[See recipe by clicking “Coconut Chicken (Kare Ayam)” in the box at right.]
She goes by the name Putu. She’s the rare immigrant from Bali who chose to leave the island paradise. That was a big culture shock, but now Putu is in the middle of another upheaval. After running Bali Wine Bar & Grill for six years just off-Broadway, she’s moving the restaurant. But she says her connection to Bali and its food is as strong as ever.
“That’s why I’m here,” Putu says. “I love to introduce food art and culture, to open people’s minds, that this is actually the authentic Balinese cuisine.”
Today, Putu is showing me how to make a typical Balinese dish that’s not only delicious but an easy one to replicate here – if you have the right ingredients and have strong arms. You won’t find the ingredients to make Coconut Chicken at Costco. To make Balinese food in Sacramento means a trip to SF Market, a cavernous Asian superstore. She ticks off the items on a list. “Let’s see, I need some shallot, salam leaf, coconut milk, and candle nut, tumeric, regular ginger and young ginger, galangal and Thai chili….
If you’ve never heard of some of these ingredients, add to that another mystery food – candlenuts. They’re cream-colored and resemble a macadamia.
The food we’re about to make comes from a tourist haven. But that’s Bali's modern incarnation. Bali’s ancient culture has the mixed blood of India’s Hindus and Buddhists, indigenous people and the addition of European ancestry after being colonized by the Dutch.
Bali sits in the middle of a strand of thousands of islands that make up Indonesia – and includes the real Spice Islands. It seems odd to be shopping in a store when gingers and rare fruit grow in Bali back yards.
“My grandma has a mango tree and star fruit in her middle yard,” Putu says. “And on the side we have a banana tree and of course coconut tree."
Coconut Chicken begins with a special spice base used in all Balinese chicken dishes. Bali has specific marinades for beef, pork and seafood, too. We head back to the kitchen where the real work begins. Putu pulls out a stone mortar and pestle.
“We going to try using our cobek,” she says. It’s pronounced choh-bek. It’s a traditional grinder, a stone mortar and pestle that sustains hours of pounding at a time.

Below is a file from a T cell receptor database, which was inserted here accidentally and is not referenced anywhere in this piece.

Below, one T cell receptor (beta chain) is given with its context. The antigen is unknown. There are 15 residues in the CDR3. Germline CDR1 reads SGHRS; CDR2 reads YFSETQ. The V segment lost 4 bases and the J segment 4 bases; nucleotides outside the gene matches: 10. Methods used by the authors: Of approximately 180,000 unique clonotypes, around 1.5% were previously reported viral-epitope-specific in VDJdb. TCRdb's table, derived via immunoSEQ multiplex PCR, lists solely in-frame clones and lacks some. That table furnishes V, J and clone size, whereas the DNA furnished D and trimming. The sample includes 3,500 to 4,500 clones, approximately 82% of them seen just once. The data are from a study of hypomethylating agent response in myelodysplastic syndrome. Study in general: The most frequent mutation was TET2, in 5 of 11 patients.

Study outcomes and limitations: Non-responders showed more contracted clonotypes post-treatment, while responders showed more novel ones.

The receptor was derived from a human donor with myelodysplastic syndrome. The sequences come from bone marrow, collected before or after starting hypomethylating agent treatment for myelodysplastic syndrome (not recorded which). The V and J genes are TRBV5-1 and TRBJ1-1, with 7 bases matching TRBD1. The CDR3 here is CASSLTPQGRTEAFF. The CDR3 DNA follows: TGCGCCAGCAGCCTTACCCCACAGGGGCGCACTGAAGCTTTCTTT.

“My hand’s gonna’ be numb,” she says.
It’s tempting to rely on the modern food processor Putu uses to make spice bases for big catering jobs. But in Bali, it’s women who crush herbs, seeds, roots and bark on a cobek. Each ingredient enters and leaves the cobek in ritual order. First the onion family.
As she pounds, Putu tells me her full name. It’s Lu Putu Ayoo Radna Hafsari Knute. In the cobek, she’s got seven shallots and 13 cloves of garlic under her control. They’re smashed into a smooth, but not watery, paste. She empties the cobek and holds the paste in a bowl.
Next in the grinding stone are fragrant roots. One is fresh whole tumeric, the source of the more familiar tumeric powder usually sold in typical spice racks. Tumeric is a small root, like a baby carrot, and like its powdered form, tinges fingers yellow. It’s considered a ginger and it lands in the cobek with regular ginger, fibrous galanga and young ginger. Immature ginger is blended into the others as a balm to the burn of regular ginger.
Putu pounds so relentlessly that our eyes sting from ginger fumes. But there’s no relief. She adds five Thai bird chilies, adding considerately that if we like, we can add 10 or 20.
As she pounds rhythmically, she remembers life in Bali. The cobek in use today is about the size of a soup bowl. The family cobek back in Bali is bigger.
“So it be my grandma, my mom, one here, one other side, one there, like you eat at the dining table. Blah, blah, blah, HEY! Exchange the story of the family, the kids, and we grinding the spice paste.”
This makes a woman alone over a cobek unusual.
“I don’t know, I feel like I’m at home. I don’t have any family here. But I just love to do all these spice base. It’s like therapy when I’m stressed. I go shopping and I make spice base in the kitchen!”
Finally, she summons the last of her muscle power to pulverize 10 candlenuts. She’s ready to complete Coconut Chicken.
Compared to the arduous prep over the grinding stone, Coconut Chicken is a predictable sauté. She heats coconut oil in a pan and adds all the pounded spices. They sizzle as they hit the hot oil. She cushions fat drumsticks into the sautéed base and simmers everything uncovered in 4 cups of coconut milk. In 30 minutes, the chicken’s ready and the kitchen smells like sun tan lotion.
“My grandma whole body actually smells like coconut.”
Remember that fresh tumeric? It’s turned the sauce canary-yellow. And I notice it’s gotten a lot thicker.
“You know how I make it thicker?" Putu quizzes me. "Guess! Why is it thicker?”
“No. Candlenut! In Bali, we don’t use cornstarch. Candle nut make it thicker. It’s my secret."